Are government transfers harmful to economic growth? A meta-analysis

Awaworyi Churchill, S and Yew, S 2017, 'Are government transfers harmful to economic growth? A meta-analysis', Economic Modelling, vol. 64, pp. 270-287.


Document type: Journal Article
Collection: Journal Articles

Title Are government transfers harmful to economic growth? A meta-analysis
Author(s) Awaworyi Churchill, S
Yew, S
Year 2017
Journal name Economic Modelling
Volume number 64
Start page 270
End page 287
Total pages 18
Publisher Elsevier
Abstract A common perception is that government transfers are harmful to economic growth. However, existing empirical evidence on this point is mixed. Potential reasons for these conflicting results include differences in the level of economic development of the countries studied, different estimation methods and different measures of government transfers. By conducting a meta-analysis of 149 estimates reported in 23 studies, we sought to understand if - and if so, to what extent - government transfers are harmful to economic growth, as well as how important the abovementioned reasons are in explaining different findings in the literature. We found that government transfers are more detrimental to economic growth in developed countries compared to less-developed countries because such transfers can have a non-monotonic effect on growth. When government transfers are substantial, as they are in developed countries, they tend to reduce growth. We also found that the growth effects of government transfers are sensitive to the measurement of the transfers, i.e., studies that use unemployment benefits instead of social security tend to report a stronger negative growth effect.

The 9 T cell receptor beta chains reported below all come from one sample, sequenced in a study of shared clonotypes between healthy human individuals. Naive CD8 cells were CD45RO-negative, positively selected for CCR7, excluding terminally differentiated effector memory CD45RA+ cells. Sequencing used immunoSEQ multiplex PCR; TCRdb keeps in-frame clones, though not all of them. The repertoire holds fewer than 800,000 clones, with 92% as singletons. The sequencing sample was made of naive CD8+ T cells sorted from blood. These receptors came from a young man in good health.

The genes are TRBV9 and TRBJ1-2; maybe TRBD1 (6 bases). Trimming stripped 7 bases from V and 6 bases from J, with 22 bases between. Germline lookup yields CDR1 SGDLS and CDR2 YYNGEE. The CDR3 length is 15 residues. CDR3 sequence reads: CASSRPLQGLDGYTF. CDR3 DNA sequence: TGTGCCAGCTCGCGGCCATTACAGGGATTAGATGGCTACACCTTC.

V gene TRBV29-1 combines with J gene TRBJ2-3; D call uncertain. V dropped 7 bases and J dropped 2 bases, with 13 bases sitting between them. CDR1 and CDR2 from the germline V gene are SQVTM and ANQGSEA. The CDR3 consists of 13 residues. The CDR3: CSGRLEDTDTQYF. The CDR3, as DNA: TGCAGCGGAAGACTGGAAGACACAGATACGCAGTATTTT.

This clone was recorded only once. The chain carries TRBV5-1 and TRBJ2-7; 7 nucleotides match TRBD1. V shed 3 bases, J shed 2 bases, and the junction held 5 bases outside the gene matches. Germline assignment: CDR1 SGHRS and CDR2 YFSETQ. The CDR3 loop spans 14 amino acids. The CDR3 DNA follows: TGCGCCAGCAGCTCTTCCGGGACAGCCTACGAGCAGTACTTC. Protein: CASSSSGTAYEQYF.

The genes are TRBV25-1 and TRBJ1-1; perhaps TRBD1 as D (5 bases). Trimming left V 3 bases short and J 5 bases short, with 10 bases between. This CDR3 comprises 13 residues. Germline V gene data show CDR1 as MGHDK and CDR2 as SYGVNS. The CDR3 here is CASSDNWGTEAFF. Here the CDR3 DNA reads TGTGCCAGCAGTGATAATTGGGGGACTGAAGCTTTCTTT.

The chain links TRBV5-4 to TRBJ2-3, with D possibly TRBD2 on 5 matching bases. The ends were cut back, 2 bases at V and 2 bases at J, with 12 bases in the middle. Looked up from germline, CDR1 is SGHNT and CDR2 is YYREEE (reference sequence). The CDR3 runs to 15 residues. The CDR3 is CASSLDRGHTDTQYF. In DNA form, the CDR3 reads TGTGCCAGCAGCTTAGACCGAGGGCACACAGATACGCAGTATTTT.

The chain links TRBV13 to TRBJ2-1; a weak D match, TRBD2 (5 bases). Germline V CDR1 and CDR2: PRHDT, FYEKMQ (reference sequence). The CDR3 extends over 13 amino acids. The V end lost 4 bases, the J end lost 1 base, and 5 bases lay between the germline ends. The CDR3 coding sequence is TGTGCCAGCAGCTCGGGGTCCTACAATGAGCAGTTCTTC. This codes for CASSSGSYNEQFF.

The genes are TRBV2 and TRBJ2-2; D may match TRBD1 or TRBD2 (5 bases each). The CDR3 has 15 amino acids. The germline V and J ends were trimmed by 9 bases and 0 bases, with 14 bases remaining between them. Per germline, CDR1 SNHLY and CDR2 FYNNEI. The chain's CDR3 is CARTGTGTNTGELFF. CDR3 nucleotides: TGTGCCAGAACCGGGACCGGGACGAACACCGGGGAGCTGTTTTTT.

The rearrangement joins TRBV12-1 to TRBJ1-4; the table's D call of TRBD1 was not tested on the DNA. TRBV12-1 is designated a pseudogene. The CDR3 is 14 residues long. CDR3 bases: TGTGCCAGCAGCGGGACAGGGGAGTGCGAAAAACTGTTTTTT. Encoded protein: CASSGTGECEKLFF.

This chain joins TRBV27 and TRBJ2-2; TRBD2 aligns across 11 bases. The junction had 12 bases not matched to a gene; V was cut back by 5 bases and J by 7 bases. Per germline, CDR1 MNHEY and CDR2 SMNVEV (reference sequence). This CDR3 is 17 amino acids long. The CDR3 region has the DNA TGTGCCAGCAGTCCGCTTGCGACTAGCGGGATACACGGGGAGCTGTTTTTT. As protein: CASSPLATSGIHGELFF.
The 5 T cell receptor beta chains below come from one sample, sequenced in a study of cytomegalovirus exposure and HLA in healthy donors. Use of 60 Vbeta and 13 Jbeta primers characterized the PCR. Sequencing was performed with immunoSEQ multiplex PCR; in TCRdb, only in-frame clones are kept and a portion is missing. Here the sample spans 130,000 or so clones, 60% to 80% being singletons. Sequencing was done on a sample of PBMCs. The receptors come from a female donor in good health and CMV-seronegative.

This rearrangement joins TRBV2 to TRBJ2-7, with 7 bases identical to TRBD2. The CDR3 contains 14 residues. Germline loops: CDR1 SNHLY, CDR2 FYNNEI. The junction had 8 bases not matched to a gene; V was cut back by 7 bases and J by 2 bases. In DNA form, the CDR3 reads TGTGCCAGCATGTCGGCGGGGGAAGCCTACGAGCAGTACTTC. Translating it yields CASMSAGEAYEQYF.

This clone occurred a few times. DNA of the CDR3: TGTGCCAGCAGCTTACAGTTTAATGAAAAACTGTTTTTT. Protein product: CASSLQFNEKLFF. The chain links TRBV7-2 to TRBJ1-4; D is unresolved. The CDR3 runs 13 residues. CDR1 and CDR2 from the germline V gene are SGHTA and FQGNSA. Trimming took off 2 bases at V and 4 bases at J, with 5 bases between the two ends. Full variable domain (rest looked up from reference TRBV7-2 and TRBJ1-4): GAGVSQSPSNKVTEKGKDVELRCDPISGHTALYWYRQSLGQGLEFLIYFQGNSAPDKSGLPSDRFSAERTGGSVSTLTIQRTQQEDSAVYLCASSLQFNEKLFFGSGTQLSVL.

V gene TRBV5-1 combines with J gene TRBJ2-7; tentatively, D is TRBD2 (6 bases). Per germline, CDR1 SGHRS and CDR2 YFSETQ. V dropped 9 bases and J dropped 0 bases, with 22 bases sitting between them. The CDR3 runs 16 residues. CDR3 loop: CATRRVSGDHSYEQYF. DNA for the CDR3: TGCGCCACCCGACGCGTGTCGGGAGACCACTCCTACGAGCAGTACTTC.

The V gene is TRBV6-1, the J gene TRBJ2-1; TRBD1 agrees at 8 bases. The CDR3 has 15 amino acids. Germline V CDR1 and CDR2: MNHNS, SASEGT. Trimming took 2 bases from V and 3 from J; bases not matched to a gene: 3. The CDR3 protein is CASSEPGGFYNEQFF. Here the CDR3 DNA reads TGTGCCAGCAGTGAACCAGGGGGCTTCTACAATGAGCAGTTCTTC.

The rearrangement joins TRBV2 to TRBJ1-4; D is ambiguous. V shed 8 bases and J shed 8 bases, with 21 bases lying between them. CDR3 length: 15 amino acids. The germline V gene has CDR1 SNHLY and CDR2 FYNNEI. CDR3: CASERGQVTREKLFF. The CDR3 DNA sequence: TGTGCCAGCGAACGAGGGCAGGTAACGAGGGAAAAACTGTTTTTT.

Subject Economic Development and Growth
Keyword(s) Transfers
Welfare policy
Social security
Taxes
Economic growth
DOI - identifier 10.1016/j.econmod.2017.03.030
Copyright notice © 2017 Elsevier B.V. All rights reserved.
ISSN 0264-9993
Versions
Version Filter Type
Citation counts: TR Web of Science Citation Count  Cited 7 times in Thomson Reuters Web of Science Article | Citations
Scopus Citation Count Cited 2 times in Scopus Article | Citations
Altmetric details:
Access Statistics: 124 Abstract Views  -  Detailed Statistics
Created: Wed, 03 May 2017, 08:06:00 EST by Catalyst Administrator
© 2014 RMIT Research Repository • Powered by Fez SoftwareContact us